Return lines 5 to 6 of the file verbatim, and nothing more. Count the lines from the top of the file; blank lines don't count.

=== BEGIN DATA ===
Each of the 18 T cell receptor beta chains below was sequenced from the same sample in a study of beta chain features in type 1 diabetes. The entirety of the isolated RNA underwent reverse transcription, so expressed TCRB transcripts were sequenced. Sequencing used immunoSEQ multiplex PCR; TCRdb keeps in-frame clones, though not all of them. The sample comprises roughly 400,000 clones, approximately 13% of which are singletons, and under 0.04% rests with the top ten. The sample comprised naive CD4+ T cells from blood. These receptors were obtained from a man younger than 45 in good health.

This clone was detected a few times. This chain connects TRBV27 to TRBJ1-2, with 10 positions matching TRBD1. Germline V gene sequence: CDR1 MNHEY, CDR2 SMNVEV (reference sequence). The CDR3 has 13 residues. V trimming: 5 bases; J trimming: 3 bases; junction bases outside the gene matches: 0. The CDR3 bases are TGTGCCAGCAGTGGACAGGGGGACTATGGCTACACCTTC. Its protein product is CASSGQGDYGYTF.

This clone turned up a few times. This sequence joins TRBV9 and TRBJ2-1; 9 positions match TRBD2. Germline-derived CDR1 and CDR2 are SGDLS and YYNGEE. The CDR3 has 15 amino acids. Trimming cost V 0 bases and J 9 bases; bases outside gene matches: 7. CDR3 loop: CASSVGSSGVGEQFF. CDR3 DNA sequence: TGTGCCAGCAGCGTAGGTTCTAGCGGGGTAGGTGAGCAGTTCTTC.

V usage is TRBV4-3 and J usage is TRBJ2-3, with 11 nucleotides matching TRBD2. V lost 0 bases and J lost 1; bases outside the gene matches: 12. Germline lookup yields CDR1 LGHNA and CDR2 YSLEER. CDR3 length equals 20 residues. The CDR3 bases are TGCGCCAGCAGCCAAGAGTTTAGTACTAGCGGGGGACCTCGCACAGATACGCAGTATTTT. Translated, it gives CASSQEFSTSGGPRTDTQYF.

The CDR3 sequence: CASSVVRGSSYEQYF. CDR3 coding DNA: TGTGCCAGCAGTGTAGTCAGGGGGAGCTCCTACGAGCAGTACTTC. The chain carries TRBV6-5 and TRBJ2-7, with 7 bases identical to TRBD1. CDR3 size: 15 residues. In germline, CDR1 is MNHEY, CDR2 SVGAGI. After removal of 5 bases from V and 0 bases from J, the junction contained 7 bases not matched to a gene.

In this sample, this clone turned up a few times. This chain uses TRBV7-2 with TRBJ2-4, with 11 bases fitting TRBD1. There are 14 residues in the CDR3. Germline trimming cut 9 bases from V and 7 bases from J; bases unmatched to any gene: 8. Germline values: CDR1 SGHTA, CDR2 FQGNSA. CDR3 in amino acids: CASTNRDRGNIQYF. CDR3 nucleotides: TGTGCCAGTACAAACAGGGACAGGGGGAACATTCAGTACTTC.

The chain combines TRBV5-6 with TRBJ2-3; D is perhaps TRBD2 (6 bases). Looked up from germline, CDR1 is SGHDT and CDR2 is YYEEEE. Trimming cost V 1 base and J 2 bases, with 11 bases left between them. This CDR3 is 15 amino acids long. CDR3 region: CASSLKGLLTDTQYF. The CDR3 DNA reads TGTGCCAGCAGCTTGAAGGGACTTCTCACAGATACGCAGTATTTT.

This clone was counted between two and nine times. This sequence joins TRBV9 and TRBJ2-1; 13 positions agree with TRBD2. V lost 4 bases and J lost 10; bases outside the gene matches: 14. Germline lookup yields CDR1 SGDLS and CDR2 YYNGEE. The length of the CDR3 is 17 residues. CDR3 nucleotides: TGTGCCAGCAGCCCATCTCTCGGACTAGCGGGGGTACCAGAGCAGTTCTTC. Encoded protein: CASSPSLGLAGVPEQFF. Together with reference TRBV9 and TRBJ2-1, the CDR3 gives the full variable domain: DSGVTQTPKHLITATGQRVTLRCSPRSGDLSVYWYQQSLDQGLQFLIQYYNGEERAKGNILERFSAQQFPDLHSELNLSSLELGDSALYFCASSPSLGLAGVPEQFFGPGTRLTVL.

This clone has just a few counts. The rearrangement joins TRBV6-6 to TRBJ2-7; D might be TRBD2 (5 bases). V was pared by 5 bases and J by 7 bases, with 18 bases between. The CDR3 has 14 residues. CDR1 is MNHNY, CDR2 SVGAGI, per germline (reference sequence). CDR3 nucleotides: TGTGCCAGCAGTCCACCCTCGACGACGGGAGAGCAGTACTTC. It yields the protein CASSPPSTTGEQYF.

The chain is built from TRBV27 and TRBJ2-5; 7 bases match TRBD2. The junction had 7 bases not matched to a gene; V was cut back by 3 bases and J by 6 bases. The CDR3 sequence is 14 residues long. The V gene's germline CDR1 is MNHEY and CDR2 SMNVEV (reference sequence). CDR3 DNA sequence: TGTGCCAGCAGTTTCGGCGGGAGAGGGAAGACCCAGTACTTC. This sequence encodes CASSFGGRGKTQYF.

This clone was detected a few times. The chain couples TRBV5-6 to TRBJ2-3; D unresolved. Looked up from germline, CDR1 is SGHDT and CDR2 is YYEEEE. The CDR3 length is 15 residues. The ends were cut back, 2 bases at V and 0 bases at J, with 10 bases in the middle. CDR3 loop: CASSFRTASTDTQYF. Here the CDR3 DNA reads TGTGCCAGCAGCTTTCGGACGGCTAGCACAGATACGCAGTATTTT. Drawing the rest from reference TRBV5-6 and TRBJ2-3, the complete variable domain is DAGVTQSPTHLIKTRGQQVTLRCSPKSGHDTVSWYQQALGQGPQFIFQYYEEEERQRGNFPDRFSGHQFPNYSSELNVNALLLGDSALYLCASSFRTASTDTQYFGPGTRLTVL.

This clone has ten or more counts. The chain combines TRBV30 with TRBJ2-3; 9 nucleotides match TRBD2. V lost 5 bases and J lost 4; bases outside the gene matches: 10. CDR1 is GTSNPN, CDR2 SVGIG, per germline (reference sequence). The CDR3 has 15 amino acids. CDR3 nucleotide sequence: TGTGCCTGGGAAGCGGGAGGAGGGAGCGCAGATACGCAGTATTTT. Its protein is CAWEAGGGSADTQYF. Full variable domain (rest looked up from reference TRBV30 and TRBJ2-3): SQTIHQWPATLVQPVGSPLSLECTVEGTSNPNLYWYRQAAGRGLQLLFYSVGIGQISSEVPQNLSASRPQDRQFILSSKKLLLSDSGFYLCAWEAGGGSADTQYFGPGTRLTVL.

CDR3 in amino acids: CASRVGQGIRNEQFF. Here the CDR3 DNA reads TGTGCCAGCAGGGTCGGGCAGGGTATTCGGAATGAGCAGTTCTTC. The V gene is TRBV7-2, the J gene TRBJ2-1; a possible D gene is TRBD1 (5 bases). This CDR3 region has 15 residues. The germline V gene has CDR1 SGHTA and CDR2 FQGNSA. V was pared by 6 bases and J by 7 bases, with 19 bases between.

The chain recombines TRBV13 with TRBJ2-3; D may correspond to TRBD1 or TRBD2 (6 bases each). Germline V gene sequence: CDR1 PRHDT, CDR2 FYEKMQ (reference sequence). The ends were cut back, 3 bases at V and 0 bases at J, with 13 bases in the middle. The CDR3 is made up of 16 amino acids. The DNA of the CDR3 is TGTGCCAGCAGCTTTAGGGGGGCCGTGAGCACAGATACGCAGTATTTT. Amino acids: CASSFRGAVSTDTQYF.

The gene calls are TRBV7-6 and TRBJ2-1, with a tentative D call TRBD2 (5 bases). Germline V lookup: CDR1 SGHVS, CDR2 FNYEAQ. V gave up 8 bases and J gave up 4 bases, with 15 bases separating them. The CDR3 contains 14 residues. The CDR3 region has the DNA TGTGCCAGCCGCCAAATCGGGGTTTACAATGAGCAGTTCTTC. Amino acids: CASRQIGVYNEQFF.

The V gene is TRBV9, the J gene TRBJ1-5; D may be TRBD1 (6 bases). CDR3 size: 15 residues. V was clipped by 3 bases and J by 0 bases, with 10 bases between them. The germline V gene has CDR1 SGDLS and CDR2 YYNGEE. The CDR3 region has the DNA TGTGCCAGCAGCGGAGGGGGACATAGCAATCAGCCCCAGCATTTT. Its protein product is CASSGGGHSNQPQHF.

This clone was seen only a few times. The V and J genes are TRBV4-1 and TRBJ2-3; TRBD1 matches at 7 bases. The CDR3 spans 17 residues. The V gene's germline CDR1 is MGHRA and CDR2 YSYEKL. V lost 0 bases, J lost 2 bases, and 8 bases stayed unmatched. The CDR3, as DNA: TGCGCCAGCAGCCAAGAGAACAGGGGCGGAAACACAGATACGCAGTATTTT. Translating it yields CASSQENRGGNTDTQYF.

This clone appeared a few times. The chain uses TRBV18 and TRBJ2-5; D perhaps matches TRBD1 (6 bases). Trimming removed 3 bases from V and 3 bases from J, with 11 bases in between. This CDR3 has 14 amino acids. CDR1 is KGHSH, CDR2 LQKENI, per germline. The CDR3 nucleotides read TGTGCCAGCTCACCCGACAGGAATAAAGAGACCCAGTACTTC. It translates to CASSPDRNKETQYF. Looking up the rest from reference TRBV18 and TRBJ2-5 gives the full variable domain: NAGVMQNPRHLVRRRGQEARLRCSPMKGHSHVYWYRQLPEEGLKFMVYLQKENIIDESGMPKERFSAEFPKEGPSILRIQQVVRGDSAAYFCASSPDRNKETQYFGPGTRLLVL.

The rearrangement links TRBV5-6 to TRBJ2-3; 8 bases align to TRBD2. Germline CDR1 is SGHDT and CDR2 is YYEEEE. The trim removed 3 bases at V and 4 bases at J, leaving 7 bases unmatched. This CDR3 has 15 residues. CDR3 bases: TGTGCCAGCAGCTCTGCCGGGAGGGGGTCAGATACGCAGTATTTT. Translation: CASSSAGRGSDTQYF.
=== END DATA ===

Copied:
The CDR3 sequence: CASSVVRGSSYEQYF. CDR3 coding DNA: TGTGCCAGCAGTGTAGTCAGGGGGAGCTCCTACGAGCAGTACTTC. The chain carries TRBV6-5 and TRBJ2-7, with 7 bases identical to TRBD1. CDR3 size: 15 residues. In germline, CDR1 is MNHEY, CDR2 SVGAGI. After removal of 5 bases from V and 0 bases from J, the junction contained 7 bases not matched to a gene.

In this sample, this clone turned up a few times. This chain uses TRBV7-2 with TRBJ2-4, with 11 bases fitting TRBD1. There are 14 residues in the CDR3. Germline trimming cut 9 bases from V and 7 bases from J; bases unmatched to any gene: 8. Germline values: CDR1 SGHTA, CDR2 FQGNSA. CDR3 in amino acids: CASTNRDRGNIQYF. CDR3 nucleotides: TGTGCCAGTACAAACAGGGACAGGGGGAACATTCAGTACTTC.